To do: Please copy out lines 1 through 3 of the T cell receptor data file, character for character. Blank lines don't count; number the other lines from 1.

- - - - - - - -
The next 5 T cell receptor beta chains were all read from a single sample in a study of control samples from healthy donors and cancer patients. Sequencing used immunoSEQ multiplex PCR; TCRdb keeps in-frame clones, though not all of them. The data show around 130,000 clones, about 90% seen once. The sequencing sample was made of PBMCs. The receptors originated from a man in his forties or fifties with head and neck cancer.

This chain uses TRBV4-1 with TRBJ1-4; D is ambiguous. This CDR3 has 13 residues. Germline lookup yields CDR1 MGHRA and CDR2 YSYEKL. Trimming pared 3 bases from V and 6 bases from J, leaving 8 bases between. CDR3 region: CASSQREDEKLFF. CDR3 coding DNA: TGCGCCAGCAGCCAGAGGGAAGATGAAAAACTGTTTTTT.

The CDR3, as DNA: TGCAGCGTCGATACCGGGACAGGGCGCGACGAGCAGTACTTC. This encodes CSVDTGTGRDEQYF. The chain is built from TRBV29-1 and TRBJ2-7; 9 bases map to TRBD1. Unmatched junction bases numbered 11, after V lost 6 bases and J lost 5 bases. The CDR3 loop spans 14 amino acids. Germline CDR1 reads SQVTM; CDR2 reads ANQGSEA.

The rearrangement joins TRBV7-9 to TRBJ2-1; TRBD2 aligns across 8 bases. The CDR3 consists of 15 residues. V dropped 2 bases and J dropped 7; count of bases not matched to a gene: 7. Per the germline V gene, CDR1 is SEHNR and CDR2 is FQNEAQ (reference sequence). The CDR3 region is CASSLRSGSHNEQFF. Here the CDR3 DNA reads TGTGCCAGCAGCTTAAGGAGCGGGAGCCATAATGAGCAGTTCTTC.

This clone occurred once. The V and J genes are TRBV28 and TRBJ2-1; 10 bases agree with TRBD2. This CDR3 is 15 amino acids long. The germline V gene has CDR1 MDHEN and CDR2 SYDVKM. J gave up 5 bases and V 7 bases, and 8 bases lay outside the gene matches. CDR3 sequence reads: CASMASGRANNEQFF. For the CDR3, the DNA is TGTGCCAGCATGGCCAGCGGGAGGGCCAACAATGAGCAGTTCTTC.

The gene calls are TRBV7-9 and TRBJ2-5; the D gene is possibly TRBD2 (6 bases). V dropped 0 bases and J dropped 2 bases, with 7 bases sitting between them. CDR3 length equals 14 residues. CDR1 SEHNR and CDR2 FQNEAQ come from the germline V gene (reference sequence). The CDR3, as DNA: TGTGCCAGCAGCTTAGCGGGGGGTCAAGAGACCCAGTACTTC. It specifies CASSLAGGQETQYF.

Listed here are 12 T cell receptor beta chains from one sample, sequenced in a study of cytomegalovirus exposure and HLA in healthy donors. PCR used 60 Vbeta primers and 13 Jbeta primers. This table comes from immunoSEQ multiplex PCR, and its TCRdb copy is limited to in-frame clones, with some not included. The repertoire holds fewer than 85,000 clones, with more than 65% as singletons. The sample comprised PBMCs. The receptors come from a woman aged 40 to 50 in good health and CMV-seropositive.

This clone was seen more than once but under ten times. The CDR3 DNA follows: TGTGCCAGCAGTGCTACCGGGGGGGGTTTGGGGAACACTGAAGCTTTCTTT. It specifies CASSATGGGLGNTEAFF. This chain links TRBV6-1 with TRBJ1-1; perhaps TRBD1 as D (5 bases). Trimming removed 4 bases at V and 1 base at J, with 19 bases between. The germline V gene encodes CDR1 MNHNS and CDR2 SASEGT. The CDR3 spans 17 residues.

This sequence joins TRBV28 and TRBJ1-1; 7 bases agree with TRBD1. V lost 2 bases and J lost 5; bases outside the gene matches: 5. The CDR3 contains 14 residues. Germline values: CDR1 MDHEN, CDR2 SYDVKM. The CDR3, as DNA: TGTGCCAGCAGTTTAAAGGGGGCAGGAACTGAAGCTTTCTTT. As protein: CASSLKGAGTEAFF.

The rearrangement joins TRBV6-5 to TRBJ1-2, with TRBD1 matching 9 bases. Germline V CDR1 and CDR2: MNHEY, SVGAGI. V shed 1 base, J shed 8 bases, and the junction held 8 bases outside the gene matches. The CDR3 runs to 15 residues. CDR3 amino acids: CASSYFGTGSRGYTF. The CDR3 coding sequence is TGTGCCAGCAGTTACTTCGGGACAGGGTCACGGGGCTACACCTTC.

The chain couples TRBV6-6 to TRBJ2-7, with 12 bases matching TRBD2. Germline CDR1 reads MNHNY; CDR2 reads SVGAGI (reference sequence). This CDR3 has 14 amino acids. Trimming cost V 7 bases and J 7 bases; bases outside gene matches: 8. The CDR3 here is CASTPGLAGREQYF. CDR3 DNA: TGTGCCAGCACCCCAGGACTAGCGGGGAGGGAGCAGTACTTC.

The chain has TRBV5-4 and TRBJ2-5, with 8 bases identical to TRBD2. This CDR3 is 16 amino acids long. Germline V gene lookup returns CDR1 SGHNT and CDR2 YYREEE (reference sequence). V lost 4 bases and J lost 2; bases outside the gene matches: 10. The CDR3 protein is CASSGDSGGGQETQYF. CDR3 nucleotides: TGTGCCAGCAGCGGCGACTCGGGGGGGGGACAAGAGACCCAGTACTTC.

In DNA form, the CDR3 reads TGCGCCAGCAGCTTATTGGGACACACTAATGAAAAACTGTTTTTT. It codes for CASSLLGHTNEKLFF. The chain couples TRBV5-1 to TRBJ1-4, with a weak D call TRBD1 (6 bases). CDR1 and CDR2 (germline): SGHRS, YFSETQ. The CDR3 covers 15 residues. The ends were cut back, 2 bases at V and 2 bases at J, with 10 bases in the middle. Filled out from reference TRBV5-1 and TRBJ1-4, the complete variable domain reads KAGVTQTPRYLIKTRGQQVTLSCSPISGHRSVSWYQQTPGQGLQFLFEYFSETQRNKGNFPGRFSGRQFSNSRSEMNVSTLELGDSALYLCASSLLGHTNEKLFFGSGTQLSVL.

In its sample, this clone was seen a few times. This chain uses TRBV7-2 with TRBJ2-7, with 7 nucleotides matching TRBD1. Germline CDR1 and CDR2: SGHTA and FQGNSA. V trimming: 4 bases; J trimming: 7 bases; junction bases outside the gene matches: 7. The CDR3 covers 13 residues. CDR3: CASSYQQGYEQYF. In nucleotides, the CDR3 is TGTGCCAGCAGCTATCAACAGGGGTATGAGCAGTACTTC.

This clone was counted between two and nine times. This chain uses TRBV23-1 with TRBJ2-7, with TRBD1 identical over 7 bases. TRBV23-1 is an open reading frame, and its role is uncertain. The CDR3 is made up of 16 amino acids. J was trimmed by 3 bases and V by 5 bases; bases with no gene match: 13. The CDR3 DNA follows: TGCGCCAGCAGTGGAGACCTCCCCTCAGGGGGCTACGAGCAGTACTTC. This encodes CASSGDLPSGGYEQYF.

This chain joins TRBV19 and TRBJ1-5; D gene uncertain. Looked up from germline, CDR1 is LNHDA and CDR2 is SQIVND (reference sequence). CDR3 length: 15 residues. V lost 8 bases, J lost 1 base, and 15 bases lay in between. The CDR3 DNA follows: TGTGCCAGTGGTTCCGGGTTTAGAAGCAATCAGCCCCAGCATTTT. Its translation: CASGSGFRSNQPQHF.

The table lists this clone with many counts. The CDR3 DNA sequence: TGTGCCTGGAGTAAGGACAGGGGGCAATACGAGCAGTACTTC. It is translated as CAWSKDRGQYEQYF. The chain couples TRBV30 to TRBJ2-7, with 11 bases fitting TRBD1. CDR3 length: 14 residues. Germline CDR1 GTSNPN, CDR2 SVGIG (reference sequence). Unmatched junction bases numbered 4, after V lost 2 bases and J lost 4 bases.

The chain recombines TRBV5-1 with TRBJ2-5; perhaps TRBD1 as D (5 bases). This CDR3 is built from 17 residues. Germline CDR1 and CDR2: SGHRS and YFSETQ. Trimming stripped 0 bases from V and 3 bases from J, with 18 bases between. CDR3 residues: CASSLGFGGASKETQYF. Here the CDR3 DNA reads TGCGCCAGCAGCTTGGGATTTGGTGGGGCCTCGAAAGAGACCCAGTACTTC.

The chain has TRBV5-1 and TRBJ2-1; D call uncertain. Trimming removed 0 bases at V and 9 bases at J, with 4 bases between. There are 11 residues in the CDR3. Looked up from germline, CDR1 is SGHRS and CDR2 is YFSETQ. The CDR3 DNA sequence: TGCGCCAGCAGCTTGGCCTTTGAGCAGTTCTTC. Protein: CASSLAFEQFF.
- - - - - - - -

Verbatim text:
The next 5 T cell receptor beta chains were all read from a single sample in a study of control samples from healthy donors and cancer patients. Sequencing used immunoSEQ multiplex PCR; TCRdb keeps in-frame clones, though not all of them. The data show around 130,000 clones, about 90% seen once. The sequencing sample was made of PBMCs. The receptors originated from a man in his forties or fifties with head and neck cancer.

This chain uses TRBV4-1 with TRBJ1-4; D is ambiguous. This CDR3 has 13 residues. Germline lookup yields CDR1 MGHRA and CDR2 YSYEKL. Trimming pared 3 bases from V and 6 bases from J, leaving 8 bases between. CDR3 region: CASSQREDEKLFF. CDR3 coding DNA: TGCGCCAGCAGCCAGAGGGAAGATGAAAAACTGTTTTTT.

The CDR3, as DNA: TGCAGCGTCGATACCGGGACAGGGCGCGACGAGCAGTACTTC. This encodes CSVDTGTGRDEQYF. The chain is built from TRBV29-1 and TRBJ2-7; 9 bases map to TRBD1. Unmatched junction bases numbered 11, after V lost 6 bases and J lost 5 bases. The CDR3 loop spans 14 amino acids. Germline CDR1 reads SQVTM; CDR2 reads ANQGSEA.